Monday, January 30, 2012

Beating the Bathroom Blahs: Chapter 1, Ceiling

My husband is quite musical, like with instruments. 
I am not.
His music makes him happy. 
So does mine.
I just like to make a different kind of "music". 

That is the philosophy I used to convince my husband to help me with my latest creative project.

My bathroom has the blahs.

A new and different kind of ceiling. 

A close up of my hubby's handiwork.

First we went to the store and got the wood. 
Then we hauled it home in the Durango.
I should have taken a picture of that because it was quite the funny sight.

So anyway, we got it home. 
I stained all the wood as it lay out in the freezing cold garage. 
It was very cold.

Fortunately my husband does the precision cutting and I only had to go back out to the way too cold garage long enough to hold the tape measure.

Next we brought the pieces into the house one by one and put it on the ceiling. 
Nice and Easy.

But we got it done.
Well almost.
I still have to do a little touch up and add a coat or two of polyurethane.

If you want a more complete description of this process, check out the blog I found through Pinterest. It's where I got my motivation.

Since we used nails on the trim, we didn't need to do any taping. I also don't need to fill as many gaps because my hubby is as big of a perfectionist as I am, so his boards are more likely to be too long vs too short.  However, we often end up either forcing the board in or he takes it back out to the freezing cold garage and trims it ever so slightly.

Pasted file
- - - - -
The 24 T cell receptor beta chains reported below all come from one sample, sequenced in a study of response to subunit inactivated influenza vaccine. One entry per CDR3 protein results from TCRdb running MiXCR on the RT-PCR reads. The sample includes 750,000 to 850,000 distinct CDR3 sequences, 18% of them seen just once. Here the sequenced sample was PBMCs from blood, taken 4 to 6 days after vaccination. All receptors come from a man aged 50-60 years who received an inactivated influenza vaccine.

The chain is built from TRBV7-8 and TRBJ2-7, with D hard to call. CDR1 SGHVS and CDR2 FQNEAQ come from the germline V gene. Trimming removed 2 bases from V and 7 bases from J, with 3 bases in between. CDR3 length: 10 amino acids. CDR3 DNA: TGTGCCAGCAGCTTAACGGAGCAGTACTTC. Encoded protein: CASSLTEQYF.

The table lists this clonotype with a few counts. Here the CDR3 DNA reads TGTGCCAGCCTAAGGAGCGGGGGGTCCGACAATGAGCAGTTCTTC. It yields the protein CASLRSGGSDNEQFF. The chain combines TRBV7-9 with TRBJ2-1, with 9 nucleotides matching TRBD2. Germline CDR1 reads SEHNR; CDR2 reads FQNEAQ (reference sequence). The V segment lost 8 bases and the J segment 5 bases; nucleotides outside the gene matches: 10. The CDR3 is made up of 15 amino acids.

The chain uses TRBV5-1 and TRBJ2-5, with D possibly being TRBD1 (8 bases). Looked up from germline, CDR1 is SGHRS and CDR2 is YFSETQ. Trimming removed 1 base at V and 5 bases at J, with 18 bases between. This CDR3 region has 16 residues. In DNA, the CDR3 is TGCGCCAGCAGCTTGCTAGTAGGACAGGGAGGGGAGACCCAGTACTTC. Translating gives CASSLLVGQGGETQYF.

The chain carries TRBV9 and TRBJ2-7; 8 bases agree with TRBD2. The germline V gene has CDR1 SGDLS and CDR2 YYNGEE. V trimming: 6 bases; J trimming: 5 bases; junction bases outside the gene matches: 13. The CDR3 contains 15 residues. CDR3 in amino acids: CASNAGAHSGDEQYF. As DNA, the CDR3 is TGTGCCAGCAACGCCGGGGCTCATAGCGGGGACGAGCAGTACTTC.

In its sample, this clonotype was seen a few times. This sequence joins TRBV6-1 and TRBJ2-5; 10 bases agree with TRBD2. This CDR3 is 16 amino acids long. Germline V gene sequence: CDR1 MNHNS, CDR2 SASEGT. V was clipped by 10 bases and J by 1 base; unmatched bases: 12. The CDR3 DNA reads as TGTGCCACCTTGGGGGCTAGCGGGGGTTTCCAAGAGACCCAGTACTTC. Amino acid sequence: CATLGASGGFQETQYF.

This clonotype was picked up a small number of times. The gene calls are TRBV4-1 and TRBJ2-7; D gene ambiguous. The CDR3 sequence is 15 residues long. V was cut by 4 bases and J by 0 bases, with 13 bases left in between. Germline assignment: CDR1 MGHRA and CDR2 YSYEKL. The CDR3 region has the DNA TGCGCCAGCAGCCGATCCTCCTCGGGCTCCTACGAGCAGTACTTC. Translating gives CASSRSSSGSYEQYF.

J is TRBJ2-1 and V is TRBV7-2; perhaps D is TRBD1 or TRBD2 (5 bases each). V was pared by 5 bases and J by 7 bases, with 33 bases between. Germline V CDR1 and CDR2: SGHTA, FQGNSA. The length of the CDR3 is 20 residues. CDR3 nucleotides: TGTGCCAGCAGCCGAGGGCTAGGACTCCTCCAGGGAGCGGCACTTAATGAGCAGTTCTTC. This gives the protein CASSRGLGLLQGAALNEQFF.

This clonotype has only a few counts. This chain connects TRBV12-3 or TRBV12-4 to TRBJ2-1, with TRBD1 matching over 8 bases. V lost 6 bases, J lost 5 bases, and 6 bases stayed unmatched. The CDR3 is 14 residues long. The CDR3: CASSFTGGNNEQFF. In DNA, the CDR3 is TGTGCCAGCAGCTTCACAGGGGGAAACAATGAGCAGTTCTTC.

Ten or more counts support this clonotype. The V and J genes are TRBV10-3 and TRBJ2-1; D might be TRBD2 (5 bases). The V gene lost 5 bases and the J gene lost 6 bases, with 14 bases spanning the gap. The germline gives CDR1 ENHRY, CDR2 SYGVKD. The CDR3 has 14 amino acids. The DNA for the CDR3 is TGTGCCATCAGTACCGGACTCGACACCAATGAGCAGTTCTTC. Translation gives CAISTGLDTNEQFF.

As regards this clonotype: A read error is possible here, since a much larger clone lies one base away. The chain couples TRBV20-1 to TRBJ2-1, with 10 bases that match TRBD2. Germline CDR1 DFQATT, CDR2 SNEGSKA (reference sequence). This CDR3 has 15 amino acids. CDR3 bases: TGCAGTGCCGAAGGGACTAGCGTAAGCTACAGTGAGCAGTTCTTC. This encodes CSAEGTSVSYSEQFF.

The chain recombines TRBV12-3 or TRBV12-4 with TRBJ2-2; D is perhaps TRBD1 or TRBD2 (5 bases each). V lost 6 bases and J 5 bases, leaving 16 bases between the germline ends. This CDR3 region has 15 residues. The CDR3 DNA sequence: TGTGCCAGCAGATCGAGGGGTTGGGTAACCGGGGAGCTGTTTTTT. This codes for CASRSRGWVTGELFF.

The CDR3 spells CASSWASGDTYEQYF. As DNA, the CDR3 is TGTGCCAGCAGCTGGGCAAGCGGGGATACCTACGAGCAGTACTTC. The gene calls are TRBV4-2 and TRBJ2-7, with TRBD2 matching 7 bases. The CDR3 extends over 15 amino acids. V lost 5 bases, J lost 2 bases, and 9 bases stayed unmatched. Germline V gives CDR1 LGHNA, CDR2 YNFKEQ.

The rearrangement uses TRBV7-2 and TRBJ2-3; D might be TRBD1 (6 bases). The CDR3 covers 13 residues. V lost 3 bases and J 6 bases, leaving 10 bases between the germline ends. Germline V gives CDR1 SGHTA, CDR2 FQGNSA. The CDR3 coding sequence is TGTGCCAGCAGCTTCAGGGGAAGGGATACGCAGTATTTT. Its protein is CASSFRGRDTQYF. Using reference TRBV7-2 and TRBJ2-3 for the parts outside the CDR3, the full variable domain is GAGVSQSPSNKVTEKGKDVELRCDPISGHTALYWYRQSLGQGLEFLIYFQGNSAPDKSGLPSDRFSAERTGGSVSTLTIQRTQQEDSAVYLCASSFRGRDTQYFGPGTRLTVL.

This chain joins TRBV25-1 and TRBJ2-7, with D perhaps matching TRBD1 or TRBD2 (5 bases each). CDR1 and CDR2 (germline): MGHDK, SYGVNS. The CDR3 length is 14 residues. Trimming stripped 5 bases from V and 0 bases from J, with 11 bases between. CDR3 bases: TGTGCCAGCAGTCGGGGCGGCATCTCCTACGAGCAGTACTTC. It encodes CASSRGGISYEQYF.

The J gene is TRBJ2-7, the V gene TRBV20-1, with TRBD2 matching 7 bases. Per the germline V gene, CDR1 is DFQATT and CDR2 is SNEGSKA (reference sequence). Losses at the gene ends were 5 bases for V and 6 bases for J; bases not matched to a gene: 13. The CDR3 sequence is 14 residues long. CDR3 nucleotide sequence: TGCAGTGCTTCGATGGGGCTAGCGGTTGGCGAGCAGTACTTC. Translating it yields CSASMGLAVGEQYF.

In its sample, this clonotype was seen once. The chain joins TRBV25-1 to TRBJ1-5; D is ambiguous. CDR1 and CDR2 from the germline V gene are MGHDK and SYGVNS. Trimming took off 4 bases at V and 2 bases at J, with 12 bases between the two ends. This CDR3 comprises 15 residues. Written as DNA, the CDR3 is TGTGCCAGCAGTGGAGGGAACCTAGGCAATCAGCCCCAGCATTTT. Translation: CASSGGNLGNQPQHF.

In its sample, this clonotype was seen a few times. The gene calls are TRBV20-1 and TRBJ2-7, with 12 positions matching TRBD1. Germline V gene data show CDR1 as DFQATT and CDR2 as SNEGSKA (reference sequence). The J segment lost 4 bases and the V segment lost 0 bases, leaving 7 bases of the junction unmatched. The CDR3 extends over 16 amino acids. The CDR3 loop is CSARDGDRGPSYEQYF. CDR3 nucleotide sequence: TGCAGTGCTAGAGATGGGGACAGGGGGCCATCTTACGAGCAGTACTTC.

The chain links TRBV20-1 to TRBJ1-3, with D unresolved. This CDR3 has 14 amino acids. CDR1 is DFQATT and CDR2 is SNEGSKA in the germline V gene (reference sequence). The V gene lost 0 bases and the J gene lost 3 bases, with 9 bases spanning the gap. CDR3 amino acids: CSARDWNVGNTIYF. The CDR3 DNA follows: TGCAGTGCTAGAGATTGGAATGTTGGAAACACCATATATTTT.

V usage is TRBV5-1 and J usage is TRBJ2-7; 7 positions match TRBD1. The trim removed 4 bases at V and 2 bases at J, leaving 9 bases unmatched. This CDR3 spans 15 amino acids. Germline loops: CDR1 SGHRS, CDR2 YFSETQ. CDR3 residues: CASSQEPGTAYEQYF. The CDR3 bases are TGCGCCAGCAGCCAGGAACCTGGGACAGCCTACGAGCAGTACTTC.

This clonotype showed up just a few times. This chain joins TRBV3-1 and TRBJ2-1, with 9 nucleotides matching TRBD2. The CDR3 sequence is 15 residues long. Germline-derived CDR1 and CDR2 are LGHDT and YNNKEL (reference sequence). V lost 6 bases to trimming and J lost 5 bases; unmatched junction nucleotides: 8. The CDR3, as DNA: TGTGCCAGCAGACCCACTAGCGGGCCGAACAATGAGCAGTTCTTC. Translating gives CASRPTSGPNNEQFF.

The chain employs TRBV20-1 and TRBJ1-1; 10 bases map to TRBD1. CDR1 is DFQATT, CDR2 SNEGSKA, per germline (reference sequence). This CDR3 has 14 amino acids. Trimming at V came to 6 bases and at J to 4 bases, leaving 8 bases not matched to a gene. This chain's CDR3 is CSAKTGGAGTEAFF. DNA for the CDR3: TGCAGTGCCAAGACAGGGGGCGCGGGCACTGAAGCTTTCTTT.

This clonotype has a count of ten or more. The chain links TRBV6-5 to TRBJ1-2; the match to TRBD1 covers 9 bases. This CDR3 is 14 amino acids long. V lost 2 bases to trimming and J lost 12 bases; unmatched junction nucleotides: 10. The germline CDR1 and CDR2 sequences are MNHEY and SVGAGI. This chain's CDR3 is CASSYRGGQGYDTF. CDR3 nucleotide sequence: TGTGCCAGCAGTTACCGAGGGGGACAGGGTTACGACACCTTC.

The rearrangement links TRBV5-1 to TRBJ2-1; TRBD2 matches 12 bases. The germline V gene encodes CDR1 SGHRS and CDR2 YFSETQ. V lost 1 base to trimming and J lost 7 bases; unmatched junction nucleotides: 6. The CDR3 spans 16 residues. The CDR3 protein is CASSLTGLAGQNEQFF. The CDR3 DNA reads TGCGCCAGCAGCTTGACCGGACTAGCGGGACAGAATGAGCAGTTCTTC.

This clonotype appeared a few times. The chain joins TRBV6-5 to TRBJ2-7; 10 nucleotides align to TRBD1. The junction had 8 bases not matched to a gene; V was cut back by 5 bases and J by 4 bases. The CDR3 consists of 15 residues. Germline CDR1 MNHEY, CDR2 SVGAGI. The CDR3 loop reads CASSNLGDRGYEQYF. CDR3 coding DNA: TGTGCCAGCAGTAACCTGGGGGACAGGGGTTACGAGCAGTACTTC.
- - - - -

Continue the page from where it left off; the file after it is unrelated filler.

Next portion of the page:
Hubby says I can't look at

He's joking....I hope.

You know those small gaps I mentioned? Sigh....Well, I found this stuff at the hardware store that is like drywall spackel but it is for exposed wood and it is stainable. I applied it to the ceiling just like I would drywall mud, blending the two boards together so that if someone was to touch them it would appear to be one continuous  flowing board. 
Then I looked at my work and wondered how it would look once it was stained, Would the stain show as beautifully as it did on the wood grain? That lovely grain that is now covered up in the corners. Hummmm...
So this morning I did a test patch and yep it is stainable, however; because there is no grain it is lighter and less interesting. 
The result is that I have spent my morning sanding off all the excess wood spackel. Off the ceiling! My arms are not so happy with me today.
What have I learned:
This stuff is not drywall mud. There is no need to blend. Just fill the gaps. Oh! and wipe off the excess while it is wet.


Miller Family said...

Looks great!!

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